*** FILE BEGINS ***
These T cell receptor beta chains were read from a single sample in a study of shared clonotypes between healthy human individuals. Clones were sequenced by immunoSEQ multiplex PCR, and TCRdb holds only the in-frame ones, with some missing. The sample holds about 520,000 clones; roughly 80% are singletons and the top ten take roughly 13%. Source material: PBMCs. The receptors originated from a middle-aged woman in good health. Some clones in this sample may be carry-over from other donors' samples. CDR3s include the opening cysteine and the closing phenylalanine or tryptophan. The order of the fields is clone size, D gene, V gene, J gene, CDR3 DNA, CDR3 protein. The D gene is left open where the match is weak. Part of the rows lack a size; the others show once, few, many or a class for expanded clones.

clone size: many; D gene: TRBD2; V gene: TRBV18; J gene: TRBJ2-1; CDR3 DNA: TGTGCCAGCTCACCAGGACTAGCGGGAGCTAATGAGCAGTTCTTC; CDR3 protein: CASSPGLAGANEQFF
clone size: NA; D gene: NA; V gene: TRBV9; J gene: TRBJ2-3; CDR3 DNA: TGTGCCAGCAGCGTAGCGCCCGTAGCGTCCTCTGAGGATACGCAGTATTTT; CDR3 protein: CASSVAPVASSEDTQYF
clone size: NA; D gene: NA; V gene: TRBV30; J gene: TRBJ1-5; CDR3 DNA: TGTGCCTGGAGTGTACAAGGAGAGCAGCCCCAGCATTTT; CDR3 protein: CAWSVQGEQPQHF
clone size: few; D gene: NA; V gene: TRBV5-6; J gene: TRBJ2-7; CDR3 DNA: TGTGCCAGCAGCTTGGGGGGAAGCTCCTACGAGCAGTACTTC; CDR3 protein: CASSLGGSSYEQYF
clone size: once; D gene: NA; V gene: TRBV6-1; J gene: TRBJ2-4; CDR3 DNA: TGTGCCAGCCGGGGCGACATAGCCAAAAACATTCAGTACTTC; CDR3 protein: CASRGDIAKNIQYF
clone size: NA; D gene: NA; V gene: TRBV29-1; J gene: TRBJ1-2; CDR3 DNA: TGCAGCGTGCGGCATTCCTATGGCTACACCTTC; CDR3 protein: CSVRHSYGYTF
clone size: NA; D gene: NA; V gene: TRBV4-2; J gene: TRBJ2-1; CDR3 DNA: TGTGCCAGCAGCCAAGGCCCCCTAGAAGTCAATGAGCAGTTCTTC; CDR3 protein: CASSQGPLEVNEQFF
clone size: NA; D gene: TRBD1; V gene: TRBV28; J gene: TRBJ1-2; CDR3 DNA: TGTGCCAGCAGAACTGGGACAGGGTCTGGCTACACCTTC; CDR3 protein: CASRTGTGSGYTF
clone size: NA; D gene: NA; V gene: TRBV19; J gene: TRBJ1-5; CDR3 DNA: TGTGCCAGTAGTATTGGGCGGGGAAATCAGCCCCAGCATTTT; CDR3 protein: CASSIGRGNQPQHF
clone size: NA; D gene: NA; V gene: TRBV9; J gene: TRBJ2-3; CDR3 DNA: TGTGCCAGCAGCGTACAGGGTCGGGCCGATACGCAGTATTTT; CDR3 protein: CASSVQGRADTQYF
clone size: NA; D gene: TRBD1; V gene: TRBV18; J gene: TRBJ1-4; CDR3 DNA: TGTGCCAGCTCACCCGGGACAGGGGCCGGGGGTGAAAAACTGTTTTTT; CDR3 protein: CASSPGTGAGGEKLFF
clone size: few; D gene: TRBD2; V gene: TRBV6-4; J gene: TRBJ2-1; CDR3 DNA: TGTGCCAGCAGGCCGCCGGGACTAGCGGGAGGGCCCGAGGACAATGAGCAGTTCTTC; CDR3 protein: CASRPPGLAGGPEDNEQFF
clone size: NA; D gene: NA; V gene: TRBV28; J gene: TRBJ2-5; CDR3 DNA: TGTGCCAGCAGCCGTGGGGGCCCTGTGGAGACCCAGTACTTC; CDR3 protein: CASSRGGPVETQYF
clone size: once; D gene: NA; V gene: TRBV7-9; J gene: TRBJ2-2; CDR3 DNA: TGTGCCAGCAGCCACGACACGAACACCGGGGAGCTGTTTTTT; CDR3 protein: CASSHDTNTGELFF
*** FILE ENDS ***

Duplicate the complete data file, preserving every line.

These T cell receptor beta chains were read from a single sample in a study of shared clonotypes between healthy human individuals. Clones were sequenced by immunoSEQ multiplex PCR, and TCRdb holds only the in-frame ones, with some missing. The sample holds about 520,000 clones; roughly 80% are singletons and the top ten take roughly 13%. Source material: PBMCs. The receptors originated from a middle-aged woman in good health. Some clones in this sample may be carry-over from other donors' samples. CDR3s include the opening cysteine and the closing phenylalanine or tryptophan. The order of the fields is clone size, D gene, V gene, J gene, CDR3 DNA, CDR3 protein. The D gene is left open where the match is weak. Part of the rows lack a size; the others show once, few, many or a class for expanded clones.

clone size: many; D gene: TRBD2; V gene: TRBV18; J gene: TRBJ2-1; CDR3 DNA: TGTGCCAGCTCACCAGGACTAGCGGGAGCTAATGAGCAGTTCTTC; CDR3 protein: CASSPGLAGANEQFF
clone size: NA; D gene: NA; V gene: TRBV9; J gene: TRBJ2-3; CDR3 DNA: TGTGCCAGCAGCGTAGCGCCCGTAGCGTCCTCTGAGGATACGCAGTATTTT; CDR3 protein: CASSVAPVASSEDTQYF
clone size: NA; D gene: NA; V gene: TRBV30; J gene: TRBJ1-5; CDR3 DNA: TGTGCCTGGAGTGTACAAGGAGAGCAGCCCCAGCATTTT; CDR3 protein: CAWSVQGEQPQHF
clone size: few; D gene: NA; V gene: TRBV5-6; J gene: TRBJ2-7; CDR3 DNA: TGTGCCAGCAGCTTGGGGGGAAGCTCCTACGAGCAGTACTTC; CDR3 protein: CASSLGGSSYEQYF
clone size: once; D gene: NA; V gene: TRBV6-1; J gene: TRBJ2-4; CDR3 DNA: TGTGCCAGCCGGGGCGACATAGCCAAAAACATTCAGTACTTC; CDR3 protein: CASRGDIAKNIQYF
clone size: NA; D gene: NA; V gene: TRBV29-1; J gene: TRBJ1-2; CDR3 DNA: TGCAGCGTGCGGCATTCCTATGGCTACACCTTC; CDR3 protein: CSVRHSYGYTF
clone size: NA; D gene: NA; V gene: TRBV4-2; J gene: TRBJ2-1; CDR3 DNA: TGTGCCAGCAGCCAAGGCCCCCTAGAAGTCAATGAGCAGTTCTTC; CDR3 protein: CASSQGPLEVNEQFF
clone size: NA; D gene: TRBD1; V gene: TRBV28; J gene: TRBJ1-2; CDR3 DNA: TGTGCCAGCAGAACTGGGACAGGGTCTGGCTACACCTTC; CDR3 protein: CASRTGTGSGYTF
clone size: NA; D gene: NA; V gene: TRBV19; J gene: TRBJ1-5; CDR3 DNA: TGTGCCAGTAGTATTGGGCGGGGAAATCAGCCCCAGCATTTT; CDR3 protein: CASSIGRGNQPQHF
clone size: NA; D gene: NA; V gene: TRBV9; J gene: TRBJ2-3; CDR3 DNA: TGTGCCAGCAGCGTACAGGGTCGGGCCGATACGCAGTATTTT; CDR3 protein: CASSVQGRADTQYF
clone size: NA; D gene: TRBD1; V gene: TRBV18; J gene: TRBJ1-4; CDR3 DNA: TGTGCCAGCTCACCCGGGACAGGGGCCGGGGGTGAAAAACTGTTTTTT; CDR3 protein: CASSPGTGAGGEKLFF
clone size: few; D gene: TRBD2; V gene: TRBV6-4; J gene: TRBJ2-1; CDR3 DNA: TGTGCCAGCAGGCCGCCGGGACTAGCGGGAGGGCCCGAGGACAATGAGCAGTTCTTC; CDR3 protein: CASRPPGLAGGPEDNEQFF
clone size: NA; D gene: NA; V gene: TRBV28; J gene: TRBJ2-5; CDR3 DNA: TGTGCCAGCAGCCGTGGGGGCCCTGTGGAGACCCAGTACTTC; CDR3 protein: CASSRGGPVETQYF
clone size: once; D gene: NA; V gene: TRBV7-9; J gene: TRBJ2-2; CDR3 DNA: TGTGCCAGCAGCCACGACACGAACACCGGGGAGCTGTTTTTT; CDR3 protein: CASSHDTNTGELFF